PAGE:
The Advantages of a Dissolution of Partnership Agreement

By Timothy James

A general partnership is an entity allowing two or more persons to jointly conduct business for profit. The laws of each state authorize partnerships and, together with the written agreement between the parties, govern their terms. Partnership laws vary, but most states derive their partnership laws from the Uniform Partnership Act. A dissolution agreement can afford partners many important advantages if done properly and under the right set of circumstances.

Dissolving a Partnership

Partners who no longer wish to do business can create a dissolution of partnership agreement. A dissolution of partnership agreement details the terms under which the partnership will terminate. Often, it is written only after lengthy negotiations, sometimes with attorneys present. Though generally recommended, partners need not wind up their affairs using a dissolution agreement since having a dissolution agreement is optional rather than mandatory.

Avoiding Default State Laws

State laws typically provide default procedures for dissolving a partnership. When partners wind up their affairs using a dissolution agreement, they can set their own terms rather than rely on default statutory terms provided by their state. This allows partners to create terms that better fit their particular situation than a state's default rules.

Ready to start your LLC? Start an LLC Online Now

Assigning Outstanding Debts

A written dissolution of partnership agreement allows partners to address any debts that might survive the partnership, agree on the distribution of remaining assets and address any other remaining issues. The agreement can also later serve as evidence that a partner agreed to retire a particular partnership obligation as well as award a partner the right to claim a particular asset, including the right to continue to do business under the auspices of the former partnership.

Enforcing Rights in Court

Because it is a legally enforceable contract, partners can enforce the terms of a written dissolution of partnership agreement in court. This is the main advantage of having a dissolution agreement: Furthermore, a clearly worded dissolution agreement can help avoid misunderstandings. However, if misunderstandings occur, partners may enforce their rights through litigation, filing suit in the proper court within the state where the partnership was created.

Ready to start your LLC? Start an LLC Online Now
Canceling a Partnership Agreement
 

References

Resources

Related articles

Key Sections of a Partnership Agreement

A general partnership is an agreement between two or more people to go into business together. This type of organization is subject to state law and agreements between the owners of the business. In most situations, the partners can decide how they want to operate the business by drafting a partnership agreement, a set of rules governing business operations. If an agreement does not address a particular issue, the laws of the state where the partnership is headquartered will govern how the business is to act in those circumstances. As a result, a partnership agreement can be quite detailed. However, there are some key sections that can be especially important.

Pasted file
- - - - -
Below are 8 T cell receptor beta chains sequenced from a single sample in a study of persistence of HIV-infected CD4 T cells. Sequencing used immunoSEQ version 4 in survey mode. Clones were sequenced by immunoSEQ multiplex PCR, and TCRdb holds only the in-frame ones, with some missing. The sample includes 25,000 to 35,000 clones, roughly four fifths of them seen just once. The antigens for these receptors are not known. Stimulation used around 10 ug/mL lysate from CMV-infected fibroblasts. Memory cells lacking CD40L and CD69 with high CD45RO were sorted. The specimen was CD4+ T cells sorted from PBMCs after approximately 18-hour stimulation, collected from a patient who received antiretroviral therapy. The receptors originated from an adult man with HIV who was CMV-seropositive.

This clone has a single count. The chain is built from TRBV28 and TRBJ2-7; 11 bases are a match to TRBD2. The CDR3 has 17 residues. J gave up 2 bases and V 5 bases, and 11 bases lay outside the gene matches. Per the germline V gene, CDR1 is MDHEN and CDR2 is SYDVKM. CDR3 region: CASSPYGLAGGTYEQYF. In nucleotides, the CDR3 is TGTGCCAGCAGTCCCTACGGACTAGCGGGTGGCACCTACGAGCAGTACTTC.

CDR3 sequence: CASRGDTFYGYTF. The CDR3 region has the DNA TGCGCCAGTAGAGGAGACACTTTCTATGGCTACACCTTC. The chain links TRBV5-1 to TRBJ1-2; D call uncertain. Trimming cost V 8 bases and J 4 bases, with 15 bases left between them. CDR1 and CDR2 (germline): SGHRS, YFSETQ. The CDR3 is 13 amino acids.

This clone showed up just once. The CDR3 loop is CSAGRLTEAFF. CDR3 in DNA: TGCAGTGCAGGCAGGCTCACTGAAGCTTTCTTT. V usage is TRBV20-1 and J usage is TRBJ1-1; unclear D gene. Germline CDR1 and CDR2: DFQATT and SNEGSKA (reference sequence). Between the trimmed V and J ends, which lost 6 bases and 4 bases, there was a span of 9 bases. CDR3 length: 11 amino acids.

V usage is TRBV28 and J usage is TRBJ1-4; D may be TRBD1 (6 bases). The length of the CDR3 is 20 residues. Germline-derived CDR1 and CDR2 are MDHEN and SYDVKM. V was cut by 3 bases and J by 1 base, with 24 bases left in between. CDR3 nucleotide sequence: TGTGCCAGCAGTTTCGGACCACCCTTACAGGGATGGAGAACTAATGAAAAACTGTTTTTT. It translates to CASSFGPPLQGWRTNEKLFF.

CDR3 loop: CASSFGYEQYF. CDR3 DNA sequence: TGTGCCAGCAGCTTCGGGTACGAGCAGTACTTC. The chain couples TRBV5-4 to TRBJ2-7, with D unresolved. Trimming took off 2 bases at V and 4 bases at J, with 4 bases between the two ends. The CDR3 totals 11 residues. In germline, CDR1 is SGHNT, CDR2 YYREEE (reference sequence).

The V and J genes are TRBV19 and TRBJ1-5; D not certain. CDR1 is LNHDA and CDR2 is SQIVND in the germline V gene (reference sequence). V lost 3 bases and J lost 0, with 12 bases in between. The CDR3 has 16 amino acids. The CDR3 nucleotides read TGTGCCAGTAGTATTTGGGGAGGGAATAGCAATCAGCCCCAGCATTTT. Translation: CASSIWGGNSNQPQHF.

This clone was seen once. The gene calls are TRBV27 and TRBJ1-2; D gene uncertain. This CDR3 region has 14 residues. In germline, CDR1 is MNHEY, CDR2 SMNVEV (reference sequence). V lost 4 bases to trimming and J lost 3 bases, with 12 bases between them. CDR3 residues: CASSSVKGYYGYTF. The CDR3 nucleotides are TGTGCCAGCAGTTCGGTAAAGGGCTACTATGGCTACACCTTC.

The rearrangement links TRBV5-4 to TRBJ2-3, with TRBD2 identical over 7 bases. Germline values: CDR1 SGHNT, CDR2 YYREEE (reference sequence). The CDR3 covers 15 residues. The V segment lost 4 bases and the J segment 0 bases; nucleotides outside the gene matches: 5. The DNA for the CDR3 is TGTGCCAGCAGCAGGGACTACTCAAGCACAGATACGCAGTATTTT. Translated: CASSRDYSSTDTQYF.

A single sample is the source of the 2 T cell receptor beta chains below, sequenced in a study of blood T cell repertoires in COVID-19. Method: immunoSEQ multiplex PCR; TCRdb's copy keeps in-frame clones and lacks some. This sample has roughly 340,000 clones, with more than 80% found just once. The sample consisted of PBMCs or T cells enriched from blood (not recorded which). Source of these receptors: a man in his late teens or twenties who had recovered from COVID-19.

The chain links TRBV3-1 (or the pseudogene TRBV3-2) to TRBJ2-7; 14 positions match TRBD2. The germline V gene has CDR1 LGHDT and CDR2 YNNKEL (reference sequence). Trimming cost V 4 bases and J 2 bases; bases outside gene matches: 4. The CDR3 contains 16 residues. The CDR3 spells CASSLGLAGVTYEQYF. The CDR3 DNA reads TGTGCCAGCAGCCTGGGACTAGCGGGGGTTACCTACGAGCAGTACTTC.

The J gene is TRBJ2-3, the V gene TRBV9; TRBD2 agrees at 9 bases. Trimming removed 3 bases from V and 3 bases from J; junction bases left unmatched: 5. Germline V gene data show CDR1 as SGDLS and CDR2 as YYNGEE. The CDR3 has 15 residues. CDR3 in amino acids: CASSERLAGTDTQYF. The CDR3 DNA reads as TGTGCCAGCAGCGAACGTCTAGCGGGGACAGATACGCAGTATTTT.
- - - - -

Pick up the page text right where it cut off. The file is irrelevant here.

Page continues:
The Transfer and Termination of a General Partnership

A general partnership is automatically created under state law whenever two people or entities agree to do business together and share profits and losses. The terms of the transfer of partnership interests or the termination of a partnership are determined by state law and the provisions of the partnership agreement, if any.

What Constitutes a Legally Binding Business Partnership?

A partnership is a common legal structure that two or more people can use to manage a business together. The business is formed as soon as two individuals start doing business together, but you may formalize the arrangement by registering with the state or drafting a partnership agreement. The business owners of a partnership have flexibility in how they want to run the business, while the partners remain personally liable for the debts and responsibilities of the business.

LLCs, Corporations, Patents, Attorney Help

Related articles

Dissolving Limited Partnerships

The laws of each state govern the creation and dissolution requirements of limited partnerships that operate within its ...

Which Is Better: an LLC or an LLP?

Many businesses that want the benefits of corporations without the complex tax rules and expensive startup costs ...

How to Convert a General to a Limited Partnership

A general partnership is a contractual agreement between two or more people or entities to conduct business together. ...

How to Disband a Partnership

A partnership is the default form for businesses that are formed by two or more persons for profit. A partnership may ...

Browse by category
Ready to Begin? GET STARTED